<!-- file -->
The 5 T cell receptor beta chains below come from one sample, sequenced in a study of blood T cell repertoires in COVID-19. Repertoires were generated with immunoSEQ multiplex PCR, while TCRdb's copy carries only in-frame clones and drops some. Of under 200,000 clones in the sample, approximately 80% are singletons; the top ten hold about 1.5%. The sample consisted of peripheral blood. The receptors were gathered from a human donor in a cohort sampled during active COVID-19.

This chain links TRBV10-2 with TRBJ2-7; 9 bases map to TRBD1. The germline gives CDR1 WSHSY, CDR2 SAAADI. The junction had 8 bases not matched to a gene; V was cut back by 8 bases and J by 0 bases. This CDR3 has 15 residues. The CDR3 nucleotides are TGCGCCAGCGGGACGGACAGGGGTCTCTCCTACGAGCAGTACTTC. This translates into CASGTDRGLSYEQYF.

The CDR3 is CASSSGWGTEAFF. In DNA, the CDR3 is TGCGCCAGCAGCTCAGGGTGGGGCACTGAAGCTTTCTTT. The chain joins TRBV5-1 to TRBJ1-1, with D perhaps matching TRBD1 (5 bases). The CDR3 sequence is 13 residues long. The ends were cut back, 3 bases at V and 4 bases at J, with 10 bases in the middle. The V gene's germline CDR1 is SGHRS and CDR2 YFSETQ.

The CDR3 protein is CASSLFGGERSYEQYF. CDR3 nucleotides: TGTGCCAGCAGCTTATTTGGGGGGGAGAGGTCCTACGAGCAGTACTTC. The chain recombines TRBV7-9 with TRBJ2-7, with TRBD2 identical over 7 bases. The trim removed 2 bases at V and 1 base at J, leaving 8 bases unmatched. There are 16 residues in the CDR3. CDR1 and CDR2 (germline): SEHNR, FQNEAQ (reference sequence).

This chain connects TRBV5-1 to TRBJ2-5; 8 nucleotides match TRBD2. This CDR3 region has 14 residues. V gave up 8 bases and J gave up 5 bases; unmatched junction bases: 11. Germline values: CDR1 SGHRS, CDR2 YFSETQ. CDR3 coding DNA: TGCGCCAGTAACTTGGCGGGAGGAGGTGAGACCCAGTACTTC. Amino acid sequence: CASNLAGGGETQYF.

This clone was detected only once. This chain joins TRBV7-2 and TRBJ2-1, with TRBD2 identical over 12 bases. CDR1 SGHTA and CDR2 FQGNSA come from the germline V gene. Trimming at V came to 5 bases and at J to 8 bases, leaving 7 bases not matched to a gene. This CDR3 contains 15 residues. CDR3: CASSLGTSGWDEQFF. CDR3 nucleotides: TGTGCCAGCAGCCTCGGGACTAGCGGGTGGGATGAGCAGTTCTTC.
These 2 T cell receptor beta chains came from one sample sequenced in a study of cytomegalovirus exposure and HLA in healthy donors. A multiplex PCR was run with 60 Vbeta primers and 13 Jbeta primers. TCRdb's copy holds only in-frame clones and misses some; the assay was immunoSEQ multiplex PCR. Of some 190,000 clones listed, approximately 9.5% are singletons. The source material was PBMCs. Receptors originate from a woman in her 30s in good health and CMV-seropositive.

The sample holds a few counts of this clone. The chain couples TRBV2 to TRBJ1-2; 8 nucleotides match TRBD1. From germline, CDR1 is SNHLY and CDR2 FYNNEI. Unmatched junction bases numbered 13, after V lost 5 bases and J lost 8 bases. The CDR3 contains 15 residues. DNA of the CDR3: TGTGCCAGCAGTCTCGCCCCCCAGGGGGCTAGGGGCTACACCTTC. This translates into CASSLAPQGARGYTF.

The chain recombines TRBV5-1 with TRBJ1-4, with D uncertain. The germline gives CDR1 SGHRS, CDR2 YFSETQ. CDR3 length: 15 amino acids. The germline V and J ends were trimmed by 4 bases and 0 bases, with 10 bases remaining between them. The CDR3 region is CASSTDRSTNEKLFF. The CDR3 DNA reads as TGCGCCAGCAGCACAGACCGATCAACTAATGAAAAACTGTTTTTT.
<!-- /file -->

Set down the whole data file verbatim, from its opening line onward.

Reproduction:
The 5 T cell receptor beta chains below come from one sample, sequenced in a study of blood T cell repertoires in COVID-19. Repertoires were generated with immunoSEQ multiplex PCR, while TCRdb's copy carries only in-frame clones and drops some. Of under 200,000 clones in the sample, approximately 80% are singletons; the top ten hold about 1.5%. The sample consisted of peripheral blood. The receptors were gathered from a human donor in a cohort sampled during active COVID-19.

This chain links TRBV10-2 with TRBJ2-7; 9 bases map to TRBD1. The germline gives CDR1 WSHSY, CDR2 SAAADI. The junction had 8 bases not matched to a gene; V was cut back by 8 bases and J by 0 bases. This CDR3 has 15 residues. The CDR3 nucleotides are TGCGCCAGCGGGACGGACAGGGGTCTCTCCTACGAGCAGTACTTC. This translates into CASGTDRGLSYEQYF.

The CDR3 is CASSSGWGTEAFF. In DNA, the CDR3 is TGCGCCAGCAGCTCAGGGTGGGGCACTGAAGCTTTCTTT. The chain joins TRBV5-1 to TRBJ1-1, with D perhaps matching TRBD1 (5 bases). The CDR3 sequence is 13 residues long. The ends were cut back, 3 bases at V and 4 bases at J, with 10 bases in the middle. The V gene's germline CDR1 is SGHRS and CDR2 YFSETQ.

The CDR3 protein is CASSLFGGERSYEQYF. CDR3 nucleotides: TGTGCCAGCAGCTTATTTGGGGGGGAGAGGTCCTACGAGCAGTACTTC. The chain recombines TRBV7-9 with TRBJ2-7, with TRBD2 identical over 7 bases. The trim removed 2 bases at V and 1 base at J, leaving 8 bases unmatched. There are 16 residues in the CDR3. CDR1 and CDR2 (germline): SEHNR, FQNEAQ (reference sequence).

This chain connects TRBV5-1 to TRBJ2-5; 8 nucleotides match TRBD2. This CDR3 region has 14 residues. V gave up 8 bases and J gave up 5 bases; unmatched junction bases: 11. Germline values: CDR1 SGHRS, CDR2 YFSETQ. CDR3 coding DNA: TGCGCCAGTAACTTGGCGGGAGGAGGTGAGACCCAGTACTTC. Amino acid sequence: CASNLAGGGETQYF.

This clone was detected only once. This chain joins TRBV7-2 and TRBJ2-1, with TRBD2 identical over 12 bases. CDR1 SGHTA and CDR2 FQGNSA come from the germline V gene. Trimming at V came to 5 bases and at J to 8 bases, leaving 7 bases not matched to a gene. This CDR3 contains 15 residues. CDR3: CASSLGTSGWDEQFF. CDR3 nucleotides: TGTGCCAGCAGCCTCGGGACTAGCGGGTGGGATGAGCAGTTCTTC.
These 2 T cell receptor beta chains came from one sample sequenced in a study of cytomegalovirus exposure and HLA in healthy donors. A multiplex PCR was run with 60 Vbeta primers and 13 Jbeta primers. TCRdb's copy holds only in-frame clones and misses some; the assay was immunoSEQ multiplex PCR. Of some 190,000 clones listed, approximately 9.5% are singletons. The source material was PBMCs. Receptors originate from a woman in her 30s in good health and CMV-seropositive.

The sample holds a few counts of this clone. The chain couples TRBV2 to TRBJ1-2; 8 nucleotides match TRBD1. From germline, CDR1 is SNHLY and CDR2 FYNNEI. Unmatched junction bases numbered 13, after V lost 5 bases and J lost 8 bases. The CDR3 contains 15 residues. DNA of the CDR3: TGTGCCAGCAGTCTCGCCCCCCAGGGGGCTAGGGGCTACACCTTC. This translates into CASSLAPQGARGYTF.

The chain recombines TRBV5-1 with TRBJ1-4, with D uncertain. The germline gives CDR1 SGHRS, CDR2 YFSETQ. CDR3 length: 15 amino acids. The germline V and J ends were trimmed by 4 bases and 0 bases, with 10 bases remaining between them. The CDR3 region is CASSTDRSTNEKLFF. The CDR3 DNA reads as TGCGCCAGCAGCACAGACCGATCAACTAATGAAAAACTGTTTTTT.